If you would like to know more about community responses to child sexual exploitation, I’d recommend this and other blogs by @itsmotherswork



Water cannon: policing by consent?

On 10 June, the Mayor of London’s Office for Policing and Crime (MOPAC) announced that it had given the Metropolitan Police Service permission to purchase three second-hand water cannon, preempting the Home Secretary’s authority for the weapons to be used on the British mainland.

Since that announcement, debate has raged about the safety of the weapons and their capacity to kill or to maim, culminating in Boris Johnson’s offer to be ‘blasted’ by water cannon to ‘prove’ their safety.

This is the wrong debate.  As with all weapons, water cannon are neither ‘safe’ nor intended to be ‘safe’.  Water cannon are not garden hoses but ‘less lethal’ weapons for use in dangerous, violent situations.

The Association of Chief Police Officers’ own, somewhat ambiguous, briefing paper notes that “the term ‘less lethal’ (as opposed to non-lethal) accepts that water cannon are capable of causing serious injury or even death”. Although not designed to be aimed directly at humans, it is inevitable that humans will be caught in the line of fire and equally inevitable that some of those humans will be hurt, injured and possibly killed.

Rather than quibble about the relative ‘safety’ of a weapon, the questions we should ask are:

  • What is the intended purpose of water cannon?
  • Do we, the people, consent to that purpose?
  • Are water cannon the right tool for their intended purpose?
  • Have both purpose and tool been given democratic legitimacy?

MOPAC has employed no little sleight of hand in respect of the intended purpose of water cannon, with their spokesman referencing “learning from the riots of 2011”  when commenting on the purchase of the weapon.

Water cannon are not designed for use in the agile protests which characterised the 2011 riots. They can, however, be used to separate rival crowds or separate a protesting crowd from the object of that protest.  In the words of a police officer, water cannon “provide reach, which provides distance, which provides protection for static police lines” and they in turn need re-arming and protecting, thus tying resources to a static point.  So the purpose of the purchase of water cannon is not to deal with fast-moving riots similar to those of 2011 but to cope with another kind of protest entirely.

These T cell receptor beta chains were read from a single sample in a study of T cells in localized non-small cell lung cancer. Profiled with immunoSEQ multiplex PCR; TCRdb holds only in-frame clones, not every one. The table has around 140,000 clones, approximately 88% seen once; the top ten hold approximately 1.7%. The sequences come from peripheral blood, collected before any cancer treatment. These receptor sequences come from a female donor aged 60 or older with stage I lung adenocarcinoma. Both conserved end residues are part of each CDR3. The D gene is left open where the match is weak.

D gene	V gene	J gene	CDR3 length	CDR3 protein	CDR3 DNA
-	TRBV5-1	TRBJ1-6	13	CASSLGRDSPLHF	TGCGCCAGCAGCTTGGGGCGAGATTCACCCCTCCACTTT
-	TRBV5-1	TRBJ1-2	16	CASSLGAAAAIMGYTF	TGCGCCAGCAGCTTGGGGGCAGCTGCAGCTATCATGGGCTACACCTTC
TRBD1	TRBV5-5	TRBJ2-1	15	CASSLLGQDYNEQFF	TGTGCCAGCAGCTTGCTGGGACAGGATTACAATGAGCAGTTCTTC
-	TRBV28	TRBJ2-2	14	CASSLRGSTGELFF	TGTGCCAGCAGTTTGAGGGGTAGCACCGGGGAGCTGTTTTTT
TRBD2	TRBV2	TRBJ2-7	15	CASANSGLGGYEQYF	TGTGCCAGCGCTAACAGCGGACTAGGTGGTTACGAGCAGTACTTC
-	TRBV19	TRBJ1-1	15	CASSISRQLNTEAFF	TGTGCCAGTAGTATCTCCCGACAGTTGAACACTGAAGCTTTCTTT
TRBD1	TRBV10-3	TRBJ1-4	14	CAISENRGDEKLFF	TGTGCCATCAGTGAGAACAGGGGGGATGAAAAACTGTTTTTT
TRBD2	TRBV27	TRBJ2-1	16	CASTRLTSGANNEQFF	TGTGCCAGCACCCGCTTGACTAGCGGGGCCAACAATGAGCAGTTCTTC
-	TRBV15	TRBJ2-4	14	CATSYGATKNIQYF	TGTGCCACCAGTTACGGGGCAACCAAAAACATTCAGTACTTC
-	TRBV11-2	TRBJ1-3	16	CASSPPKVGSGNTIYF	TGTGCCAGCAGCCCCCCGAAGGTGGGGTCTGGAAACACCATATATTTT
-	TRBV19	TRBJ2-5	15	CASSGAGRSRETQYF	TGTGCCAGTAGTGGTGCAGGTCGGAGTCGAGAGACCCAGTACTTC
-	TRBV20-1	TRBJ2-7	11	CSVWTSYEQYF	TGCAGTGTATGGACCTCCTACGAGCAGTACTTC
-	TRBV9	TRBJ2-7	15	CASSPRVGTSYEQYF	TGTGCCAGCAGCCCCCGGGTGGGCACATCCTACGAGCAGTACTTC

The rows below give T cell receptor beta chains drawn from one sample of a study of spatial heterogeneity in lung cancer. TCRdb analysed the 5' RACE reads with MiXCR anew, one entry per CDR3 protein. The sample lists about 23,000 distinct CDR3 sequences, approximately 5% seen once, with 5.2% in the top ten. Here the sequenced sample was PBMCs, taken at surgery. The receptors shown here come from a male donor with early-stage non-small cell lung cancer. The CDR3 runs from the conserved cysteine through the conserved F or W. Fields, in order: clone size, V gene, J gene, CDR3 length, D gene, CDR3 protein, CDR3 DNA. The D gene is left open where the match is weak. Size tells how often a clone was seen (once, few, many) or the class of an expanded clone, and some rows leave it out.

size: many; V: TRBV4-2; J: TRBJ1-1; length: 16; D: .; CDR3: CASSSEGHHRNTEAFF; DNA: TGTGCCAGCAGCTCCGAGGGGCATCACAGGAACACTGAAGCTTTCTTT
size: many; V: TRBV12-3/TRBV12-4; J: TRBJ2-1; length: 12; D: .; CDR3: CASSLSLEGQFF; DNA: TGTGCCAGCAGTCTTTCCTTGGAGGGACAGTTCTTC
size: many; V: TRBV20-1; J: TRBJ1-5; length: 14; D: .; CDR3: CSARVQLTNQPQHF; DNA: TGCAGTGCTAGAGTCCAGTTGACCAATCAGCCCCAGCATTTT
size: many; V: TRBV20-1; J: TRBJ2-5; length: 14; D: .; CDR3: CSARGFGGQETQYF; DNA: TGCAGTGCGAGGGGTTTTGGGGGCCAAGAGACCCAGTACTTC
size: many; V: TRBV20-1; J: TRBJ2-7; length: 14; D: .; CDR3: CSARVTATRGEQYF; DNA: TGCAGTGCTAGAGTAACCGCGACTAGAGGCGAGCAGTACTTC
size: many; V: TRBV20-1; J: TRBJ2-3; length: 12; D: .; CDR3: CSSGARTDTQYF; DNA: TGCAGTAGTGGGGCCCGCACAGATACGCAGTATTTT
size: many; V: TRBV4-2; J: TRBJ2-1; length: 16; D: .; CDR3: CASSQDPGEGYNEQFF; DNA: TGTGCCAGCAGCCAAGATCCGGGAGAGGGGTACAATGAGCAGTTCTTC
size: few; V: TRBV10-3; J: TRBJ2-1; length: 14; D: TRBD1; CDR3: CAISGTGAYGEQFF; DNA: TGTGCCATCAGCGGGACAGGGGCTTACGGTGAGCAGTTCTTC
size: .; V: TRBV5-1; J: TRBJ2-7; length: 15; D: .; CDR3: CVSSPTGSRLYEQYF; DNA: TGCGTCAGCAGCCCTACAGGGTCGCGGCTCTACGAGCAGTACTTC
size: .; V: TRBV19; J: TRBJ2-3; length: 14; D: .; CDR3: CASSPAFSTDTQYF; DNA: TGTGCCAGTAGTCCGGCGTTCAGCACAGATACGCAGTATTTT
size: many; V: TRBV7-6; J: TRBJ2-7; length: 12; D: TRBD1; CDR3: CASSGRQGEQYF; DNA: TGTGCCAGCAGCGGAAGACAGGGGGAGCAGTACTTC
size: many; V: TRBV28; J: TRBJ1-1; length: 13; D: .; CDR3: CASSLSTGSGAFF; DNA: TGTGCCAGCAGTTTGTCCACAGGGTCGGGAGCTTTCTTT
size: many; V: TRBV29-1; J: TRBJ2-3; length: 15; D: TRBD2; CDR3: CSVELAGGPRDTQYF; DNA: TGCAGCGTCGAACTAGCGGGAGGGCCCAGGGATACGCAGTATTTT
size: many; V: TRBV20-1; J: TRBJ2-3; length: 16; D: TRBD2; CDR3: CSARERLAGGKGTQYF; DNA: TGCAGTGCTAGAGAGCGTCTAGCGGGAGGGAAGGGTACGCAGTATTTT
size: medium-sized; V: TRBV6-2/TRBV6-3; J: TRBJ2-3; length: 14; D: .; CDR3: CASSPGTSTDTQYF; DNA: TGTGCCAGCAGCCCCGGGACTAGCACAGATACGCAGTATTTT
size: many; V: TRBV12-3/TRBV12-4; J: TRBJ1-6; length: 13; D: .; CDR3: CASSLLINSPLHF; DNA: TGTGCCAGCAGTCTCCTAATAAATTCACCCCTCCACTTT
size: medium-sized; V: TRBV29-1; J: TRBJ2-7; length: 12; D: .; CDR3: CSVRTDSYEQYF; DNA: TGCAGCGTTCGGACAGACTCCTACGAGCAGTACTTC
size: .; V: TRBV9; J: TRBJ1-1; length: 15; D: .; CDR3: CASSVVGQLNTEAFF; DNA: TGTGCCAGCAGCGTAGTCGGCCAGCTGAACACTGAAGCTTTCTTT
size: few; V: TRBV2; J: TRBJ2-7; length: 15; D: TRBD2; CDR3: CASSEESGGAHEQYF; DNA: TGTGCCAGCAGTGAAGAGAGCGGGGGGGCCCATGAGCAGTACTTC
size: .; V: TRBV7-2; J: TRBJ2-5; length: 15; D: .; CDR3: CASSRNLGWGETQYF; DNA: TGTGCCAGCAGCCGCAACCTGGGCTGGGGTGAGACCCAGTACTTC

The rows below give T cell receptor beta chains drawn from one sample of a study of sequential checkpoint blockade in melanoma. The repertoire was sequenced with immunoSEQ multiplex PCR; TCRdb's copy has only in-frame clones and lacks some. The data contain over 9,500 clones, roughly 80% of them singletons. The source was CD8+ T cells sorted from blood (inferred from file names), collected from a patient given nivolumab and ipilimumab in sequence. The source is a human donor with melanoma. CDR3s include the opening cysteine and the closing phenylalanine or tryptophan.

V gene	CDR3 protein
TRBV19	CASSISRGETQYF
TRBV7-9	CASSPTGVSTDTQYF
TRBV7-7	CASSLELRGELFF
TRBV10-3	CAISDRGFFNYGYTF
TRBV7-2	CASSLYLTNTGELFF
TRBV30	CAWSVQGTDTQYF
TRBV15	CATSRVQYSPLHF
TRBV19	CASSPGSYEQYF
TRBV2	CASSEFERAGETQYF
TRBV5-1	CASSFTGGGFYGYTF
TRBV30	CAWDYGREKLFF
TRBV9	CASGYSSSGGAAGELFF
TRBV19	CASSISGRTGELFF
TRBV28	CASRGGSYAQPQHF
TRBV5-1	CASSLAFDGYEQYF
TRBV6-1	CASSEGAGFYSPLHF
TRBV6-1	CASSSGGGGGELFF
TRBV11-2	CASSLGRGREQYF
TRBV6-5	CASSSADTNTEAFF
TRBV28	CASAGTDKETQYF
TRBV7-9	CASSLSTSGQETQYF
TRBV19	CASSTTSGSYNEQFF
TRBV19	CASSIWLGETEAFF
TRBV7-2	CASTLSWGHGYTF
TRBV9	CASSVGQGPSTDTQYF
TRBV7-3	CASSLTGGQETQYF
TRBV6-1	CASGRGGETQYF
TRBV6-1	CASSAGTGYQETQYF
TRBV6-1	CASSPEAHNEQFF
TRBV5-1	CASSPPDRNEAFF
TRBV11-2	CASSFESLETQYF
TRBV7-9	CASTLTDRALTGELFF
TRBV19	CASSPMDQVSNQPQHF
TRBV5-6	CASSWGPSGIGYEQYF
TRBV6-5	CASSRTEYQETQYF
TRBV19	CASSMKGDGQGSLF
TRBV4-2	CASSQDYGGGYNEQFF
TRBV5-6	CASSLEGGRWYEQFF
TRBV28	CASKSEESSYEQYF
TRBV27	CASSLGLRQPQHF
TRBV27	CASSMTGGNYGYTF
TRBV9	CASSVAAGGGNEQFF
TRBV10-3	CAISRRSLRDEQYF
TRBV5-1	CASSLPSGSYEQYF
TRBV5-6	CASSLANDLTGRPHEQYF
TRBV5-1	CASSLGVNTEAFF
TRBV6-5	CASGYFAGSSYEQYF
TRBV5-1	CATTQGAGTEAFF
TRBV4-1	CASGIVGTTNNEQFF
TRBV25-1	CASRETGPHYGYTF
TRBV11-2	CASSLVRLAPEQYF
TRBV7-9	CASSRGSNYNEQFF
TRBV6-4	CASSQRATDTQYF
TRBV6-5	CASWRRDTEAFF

Do we, the people, consent to that purpose? The second of the Peelian principles states that “the power of the police to fulfil their functions and duties is dependent on public approval of their existence, actions and behaviour”.  Do we approve of and consent to the purchase of a weapon, the very presence of which may prove inflammatory, which contributes to an increasing mechanisation and militarisation of policing, which further and physically distances the police from the public? Richard Seymour believes that the use of water cannon is a move towards “treating protest as something to be crushed and thus tilting the balance of power further away from citizens and toward the state.” Do we consent to that imbalance?

Are water cannon the right tool for their intended purpose?   Now we stray into the realm of crowd psychology and evidence-based policing. In his scholarly and well-evidenced report for MOPAC’s public consultation into the proposed introduction of water cannon, Dr Chris Cocking explains that:

 “crowds may initially scatter briefly once water cannon is deployed and used[but] any such scattering would be momentary, and rather than dispersing from the area, crowd members would quickly re-group, with increased collective militancy more likely. Therefore, water cannon’s effectiveness in quelling disorder would be minimal, and possibly even counter-productive, in that I believe its use would be more likely to increase any such disorder. It is also possible that the very appearance of water cannon could generate increased crowd militancy and result in the crowd attacking such a visible and symbolic target.” (p 5)

Similarly, Dr Clifford Stott’s 2009 submission to HMIC notes that “indiscriminate use of force can [ ] somewhat ironically contribute to a widespread escalation in the levels of public disorder.” (p 10).

Dr Cocking is an expert in crowd behaviour while Dr Stott’s research focuses on the social psychology of crowd conflict and its relationship to public order policing.  One would hope that expert evidence which so compellingly indicates that use of water cannon might exacerbate disorder would militate against the purchase of said weapons but it seems that compelling, expert evidence is insufficient.  When these papers were recommended to a Police and Crime Commissioner who was previously a police officer, his response was simply “I disagree”.

Finally, have both purpose and tool been given democratic legitimacy? The apparent purpose of the weapons has been allowed to become enmeshed in the public mind with the desire to avoid a repeat of the events of 2011, even though the tool is wholly inappropriate for that apparent purpose.  Meanwhile, the Mayor’s decision appears to have outmanoeuvred the Home Secretary, who has not yet sanctioned the use of water cannon on mainland soil. Is it likely that, once the weapons are purchased, the Home Secretary will refuse to authorise their use?  Would MOPAC have approved the purchase of the weapons without a least a tacit assurance that their use would be legitimised?  And once the weapons are in the hands of the MPS, how long will it be before a reason is found for their use?